Rare (less than 0.1%): Hypothyroidism
Frequency not reported: Inhibition of cortisol production (sometimes resulting in symptomatic adrenal insufficiency), adrenal crisis
Postmarketing reports: Adrenocortical insufficiency
Frequency not reported: Erythema multiforme, rash, dermatitis, erythema, urticaria, pruritus, alopecia, xeroderma, dry skin, bruising, loss of scalp hair, worsening loss of scalp hair, desquamation
Postmarketing reports: Acute generalized exanthematous pustulosis, photosensitivity
Common (1% to 10%): Gastrointestinal complaints (including nausea, vomiting)
Frequency not reported: Diarrhea, constipation, abdominal pain, upper abdominal pain, dry mouth, dysgeusia, dyspepsia, flatulence, tongue discoloration, stomatitis
Gastrointestinal intolerance may resolve with continued therapy and may improve if ketoconazole is taken with food.
A 23-year-old female with vaginal discharge experienced fatal aplastic anemia coincident with ketoconazole (the active ingredient contained in Nizoral) therapy. She was admitted with widespread purpuric lesions on her face, arms, and legs. She had taken ketoconazole 200 mg twice daily for vaginal discharge for 4 days before admission. Ketoconazole was discontinued on admission. The patient was diagnosed with aplastic anemia based on clinical findings. The patient did not respond to therapy and died of disseminated candidiasis 2 months later.
Rare (less than 0.1%): Hemolytic anemia
Frequency not reported: Platelet count decreased, fatal aplastic anemia
Postmarketing reports: Thrombocytopenia
A 72-year-old female with a Candida albicans infection experienced a severe reaction of refractory anaphylactic shock coincident with ketoconazole (the active ingredient contained in Nizoral) therapy. She was initially given oral ketoconazole 200 mg twice daily. She developed hypotension over the first 2 days of treatment (BP 136/82 mmHg at baseline; 90/50 mmHg on day 2). Severe hypotension (BP 90/49 mmHg) unresponsive to fluid therapy or high-dose dopamine developed on day 4 of treatment. When laboratory tests revealed a high level of plasma tryptase, anaphylactic redistribution shock was diagnosed. Her vital signs became more stable after therapy with hydrocortisone and epinephrine infusion.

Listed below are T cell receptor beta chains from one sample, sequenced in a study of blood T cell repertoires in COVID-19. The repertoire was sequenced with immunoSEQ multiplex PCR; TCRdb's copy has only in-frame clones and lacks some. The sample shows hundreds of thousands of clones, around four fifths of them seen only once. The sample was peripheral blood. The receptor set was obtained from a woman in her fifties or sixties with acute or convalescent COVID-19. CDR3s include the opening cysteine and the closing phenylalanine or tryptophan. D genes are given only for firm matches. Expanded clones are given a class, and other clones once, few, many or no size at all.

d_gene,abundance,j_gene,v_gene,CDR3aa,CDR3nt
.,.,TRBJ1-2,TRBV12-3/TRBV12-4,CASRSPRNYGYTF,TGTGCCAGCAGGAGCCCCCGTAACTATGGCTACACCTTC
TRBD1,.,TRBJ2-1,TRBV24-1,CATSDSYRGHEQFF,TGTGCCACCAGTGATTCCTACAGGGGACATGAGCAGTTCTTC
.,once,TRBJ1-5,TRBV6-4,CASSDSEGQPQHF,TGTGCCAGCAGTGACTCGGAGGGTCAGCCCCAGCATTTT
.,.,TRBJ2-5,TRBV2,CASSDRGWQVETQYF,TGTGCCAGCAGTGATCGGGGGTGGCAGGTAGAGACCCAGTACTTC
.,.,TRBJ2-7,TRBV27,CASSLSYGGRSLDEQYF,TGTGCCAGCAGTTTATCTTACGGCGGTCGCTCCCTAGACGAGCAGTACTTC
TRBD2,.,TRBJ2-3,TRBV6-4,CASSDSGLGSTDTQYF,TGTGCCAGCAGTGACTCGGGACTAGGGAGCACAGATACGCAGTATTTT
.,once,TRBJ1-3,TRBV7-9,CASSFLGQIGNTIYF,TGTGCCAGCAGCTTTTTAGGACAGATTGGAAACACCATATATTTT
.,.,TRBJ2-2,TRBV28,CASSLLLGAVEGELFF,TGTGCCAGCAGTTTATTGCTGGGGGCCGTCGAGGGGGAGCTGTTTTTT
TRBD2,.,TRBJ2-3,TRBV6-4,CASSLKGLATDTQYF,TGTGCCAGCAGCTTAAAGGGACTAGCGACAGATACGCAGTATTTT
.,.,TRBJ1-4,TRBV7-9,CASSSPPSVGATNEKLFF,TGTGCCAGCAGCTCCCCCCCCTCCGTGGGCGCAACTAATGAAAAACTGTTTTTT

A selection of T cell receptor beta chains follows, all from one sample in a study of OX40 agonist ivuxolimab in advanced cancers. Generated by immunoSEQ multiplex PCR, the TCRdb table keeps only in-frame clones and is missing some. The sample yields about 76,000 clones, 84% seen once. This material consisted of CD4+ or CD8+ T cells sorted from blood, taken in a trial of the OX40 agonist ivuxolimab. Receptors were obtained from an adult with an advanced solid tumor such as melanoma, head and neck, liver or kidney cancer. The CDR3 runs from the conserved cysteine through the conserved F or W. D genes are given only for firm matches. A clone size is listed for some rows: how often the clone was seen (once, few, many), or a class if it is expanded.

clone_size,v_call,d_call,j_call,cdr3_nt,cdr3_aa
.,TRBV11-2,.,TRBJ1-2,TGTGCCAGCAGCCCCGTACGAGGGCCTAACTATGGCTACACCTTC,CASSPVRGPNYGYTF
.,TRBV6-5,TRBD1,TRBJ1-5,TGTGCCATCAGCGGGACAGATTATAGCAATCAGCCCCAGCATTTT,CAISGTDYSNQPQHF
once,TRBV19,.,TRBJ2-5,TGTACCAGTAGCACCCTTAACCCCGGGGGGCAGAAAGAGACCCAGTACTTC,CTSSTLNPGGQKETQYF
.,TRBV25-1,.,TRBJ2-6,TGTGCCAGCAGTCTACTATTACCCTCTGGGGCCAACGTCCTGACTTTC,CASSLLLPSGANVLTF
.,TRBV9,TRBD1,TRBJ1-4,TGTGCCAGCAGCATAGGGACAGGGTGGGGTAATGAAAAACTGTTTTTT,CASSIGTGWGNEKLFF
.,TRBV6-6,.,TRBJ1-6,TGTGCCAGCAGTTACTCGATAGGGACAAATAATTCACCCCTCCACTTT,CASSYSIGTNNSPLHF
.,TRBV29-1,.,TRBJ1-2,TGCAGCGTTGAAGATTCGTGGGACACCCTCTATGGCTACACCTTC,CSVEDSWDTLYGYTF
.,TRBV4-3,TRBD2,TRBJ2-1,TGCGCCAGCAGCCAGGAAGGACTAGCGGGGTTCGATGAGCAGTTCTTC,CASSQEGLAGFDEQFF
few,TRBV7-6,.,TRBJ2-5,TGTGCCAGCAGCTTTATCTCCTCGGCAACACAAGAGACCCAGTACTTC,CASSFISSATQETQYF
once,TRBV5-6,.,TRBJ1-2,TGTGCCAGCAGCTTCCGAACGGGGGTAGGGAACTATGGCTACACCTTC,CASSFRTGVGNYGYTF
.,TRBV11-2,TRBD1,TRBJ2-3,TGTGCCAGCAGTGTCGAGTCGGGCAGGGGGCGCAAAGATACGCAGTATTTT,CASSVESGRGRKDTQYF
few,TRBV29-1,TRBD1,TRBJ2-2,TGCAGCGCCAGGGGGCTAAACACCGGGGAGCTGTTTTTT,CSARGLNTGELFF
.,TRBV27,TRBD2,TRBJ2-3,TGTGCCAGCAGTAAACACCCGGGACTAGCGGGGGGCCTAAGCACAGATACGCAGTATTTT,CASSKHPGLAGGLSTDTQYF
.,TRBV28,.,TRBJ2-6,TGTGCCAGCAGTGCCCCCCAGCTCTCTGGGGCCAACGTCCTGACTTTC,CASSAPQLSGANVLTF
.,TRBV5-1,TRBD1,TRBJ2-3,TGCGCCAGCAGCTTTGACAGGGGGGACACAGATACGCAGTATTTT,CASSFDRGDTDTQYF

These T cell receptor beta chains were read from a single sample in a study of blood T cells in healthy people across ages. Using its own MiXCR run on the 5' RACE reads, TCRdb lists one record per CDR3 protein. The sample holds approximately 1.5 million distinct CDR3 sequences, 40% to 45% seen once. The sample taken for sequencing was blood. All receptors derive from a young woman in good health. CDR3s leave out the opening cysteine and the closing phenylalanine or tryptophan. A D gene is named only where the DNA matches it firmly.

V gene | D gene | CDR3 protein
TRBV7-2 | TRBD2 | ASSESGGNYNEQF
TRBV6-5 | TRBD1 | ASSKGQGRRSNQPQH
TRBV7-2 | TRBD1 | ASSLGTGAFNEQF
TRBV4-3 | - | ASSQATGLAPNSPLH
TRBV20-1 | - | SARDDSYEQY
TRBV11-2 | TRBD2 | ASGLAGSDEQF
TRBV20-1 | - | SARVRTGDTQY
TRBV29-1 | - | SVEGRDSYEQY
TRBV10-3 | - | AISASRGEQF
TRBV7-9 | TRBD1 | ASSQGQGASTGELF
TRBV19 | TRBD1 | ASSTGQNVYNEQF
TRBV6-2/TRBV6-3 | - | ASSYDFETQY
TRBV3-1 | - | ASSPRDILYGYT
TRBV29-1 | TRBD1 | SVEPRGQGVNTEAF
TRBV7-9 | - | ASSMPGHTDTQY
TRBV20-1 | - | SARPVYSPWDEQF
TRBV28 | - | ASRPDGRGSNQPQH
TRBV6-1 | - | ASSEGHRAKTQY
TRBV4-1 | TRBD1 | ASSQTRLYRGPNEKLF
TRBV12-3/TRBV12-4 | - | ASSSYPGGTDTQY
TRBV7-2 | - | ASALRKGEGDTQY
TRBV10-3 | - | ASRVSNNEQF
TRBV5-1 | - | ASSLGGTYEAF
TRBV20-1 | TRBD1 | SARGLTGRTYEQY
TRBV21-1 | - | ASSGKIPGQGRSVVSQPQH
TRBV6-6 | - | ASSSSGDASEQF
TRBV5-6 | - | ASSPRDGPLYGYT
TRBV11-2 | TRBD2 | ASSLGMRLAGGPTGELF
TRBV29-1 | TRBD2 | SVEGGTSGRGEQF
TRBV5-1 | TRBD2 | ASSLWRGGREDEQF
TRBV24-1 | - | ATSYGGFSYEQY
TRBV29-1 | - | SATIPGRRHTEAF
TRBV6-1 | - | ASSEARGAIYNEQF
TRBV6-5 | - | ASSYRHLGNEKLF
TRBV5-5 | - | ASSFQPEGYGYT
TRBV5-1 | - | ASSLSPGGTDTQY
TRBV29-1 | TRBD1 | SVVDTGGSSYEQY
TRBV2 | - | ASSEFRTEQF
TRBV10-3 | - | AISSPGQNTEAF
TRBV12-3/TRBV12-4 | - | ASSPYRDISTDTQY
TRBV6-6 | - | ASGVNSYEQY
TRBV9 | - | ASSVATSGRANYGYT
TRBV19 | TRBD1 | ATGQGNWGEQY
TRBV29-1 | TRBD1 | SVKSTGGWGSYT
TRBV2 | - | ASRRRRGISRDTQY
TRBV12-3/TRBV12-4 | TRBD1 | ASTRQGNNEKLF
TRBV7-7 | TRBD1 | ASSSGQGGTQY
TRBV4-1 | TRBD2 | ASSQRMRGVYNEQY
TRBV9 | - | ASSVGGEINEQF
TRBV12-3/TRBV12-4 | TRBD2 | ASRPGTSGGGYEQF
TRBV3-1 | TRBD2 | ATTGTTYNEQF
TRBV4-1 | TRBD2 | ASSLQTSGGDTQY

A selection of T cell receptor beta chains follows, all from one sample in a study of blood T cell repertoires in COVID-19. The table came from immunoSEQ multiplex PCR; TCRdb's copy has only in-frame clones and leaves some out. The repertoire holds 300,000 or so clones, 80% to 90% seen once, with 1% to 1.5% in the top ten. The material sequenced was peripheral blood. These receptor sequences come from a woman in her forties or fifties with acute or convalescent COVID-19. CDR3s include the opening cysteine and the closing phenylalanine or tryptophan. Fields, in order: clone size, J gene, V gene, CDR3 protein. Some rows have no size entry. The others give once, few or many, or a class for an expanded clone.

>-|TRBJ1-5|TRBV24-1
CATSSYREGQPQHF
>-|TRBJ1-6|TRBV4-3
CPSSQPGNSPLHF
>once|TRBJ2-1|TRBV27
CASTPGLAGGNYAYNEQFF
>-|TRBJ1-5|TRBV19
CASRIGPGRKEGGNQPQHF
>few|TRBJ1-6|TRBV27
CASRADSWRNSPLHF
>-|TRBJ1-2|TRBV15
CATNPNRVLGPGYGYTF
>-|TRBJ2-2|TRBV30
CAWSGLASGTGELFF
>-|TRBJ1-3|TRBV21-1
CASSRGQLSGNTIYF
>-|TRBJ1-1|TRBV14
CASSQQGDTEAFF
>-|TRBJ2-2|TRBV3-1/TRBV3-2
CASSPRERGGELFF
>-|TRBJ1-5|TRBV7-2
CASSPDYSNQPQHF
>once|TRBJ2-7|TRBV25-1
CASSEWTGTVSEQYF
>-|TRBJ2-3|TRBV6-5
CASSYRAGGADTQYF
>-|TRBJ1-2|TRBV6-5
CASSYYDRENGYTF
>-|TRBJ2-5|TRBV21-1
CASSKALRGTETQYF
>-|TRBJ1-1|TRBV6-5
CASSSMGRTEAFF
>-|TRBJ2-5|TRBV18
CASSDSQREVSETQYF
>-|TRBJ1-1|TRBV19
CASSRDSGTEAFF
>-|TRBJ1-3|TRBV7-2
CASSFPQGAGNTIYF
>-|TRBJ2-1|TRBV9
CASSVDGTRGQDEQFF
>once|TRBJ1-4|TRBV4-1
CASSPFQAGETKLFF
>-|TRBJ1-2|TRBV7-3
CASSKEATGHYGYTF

Frequency not reported: Anaphylactoid reaction, hypersensitivity reactions (including urticaria), anaphylaxis (sometimes after first dose), cross-sensitivity between imidazoles, drug hypersensitivity (presenting as rash, erythema, pruritus)
Postmarketing reports: Allergic conditions including anaphylactic shock, anaphylactic reaction, angioneurotic edema
Gynecomastia and breast tenderness have been reported in male patients. Gynecomastia in males resulted from decreased steroidogenesis and testosterone production, which led to an increased estrogen to testosterone ratio.
Frequency not reported: Menstrual disorder, serum testosterone decreased, gynecomastia (in males), breast tenderness (in males), oligospermia, polymenorrhea anovulatory cycles, anovulatory oligomenorrhea
Postmarketing reports: Erectile dysfunction, azoospermia (with doses higher than recommended dose of 200 to 400 mg per day)
Rare (less than 0.1%): Hypoglycemia
Frequency not reported: Alcohol intolerance, anorexia, hyperlipidemia, increased appetite, transient fall in serum cholesterol with an increase in triglycerides
Frequency not reported: Headache, somnolence, dizziness, paresthesia
Postmarketing reports: Reversible increased intracranial pressure (e.g., papilledema, fontanel bulging in infants)
Frequency not reported: Fatigue, asthenia, hot flush, malaise, peripheral edema, pyrexia, chills
Frequency not reported: Myalgia
Postmarketing reports: Arthralgia
Paranoid delusions have been reported in a patient treated with ketoconazole (the active ingredient contained in Nizoral) for cutaneous leishmaniasis.
Rare (less than 0.1%): Confusion, suicidal tendencies
Frequency not reported: Insomnia, nervousness, paranoid delusions
Frequency not reported: Photophobia
Frequency not reported: Epistaxis
Medically reviewed by USARx EDITORIAL TEAM Last updated on 1/1/2020.
Source: Drugs.com Nizoral A-d (www.drugs.com/nizoral.html).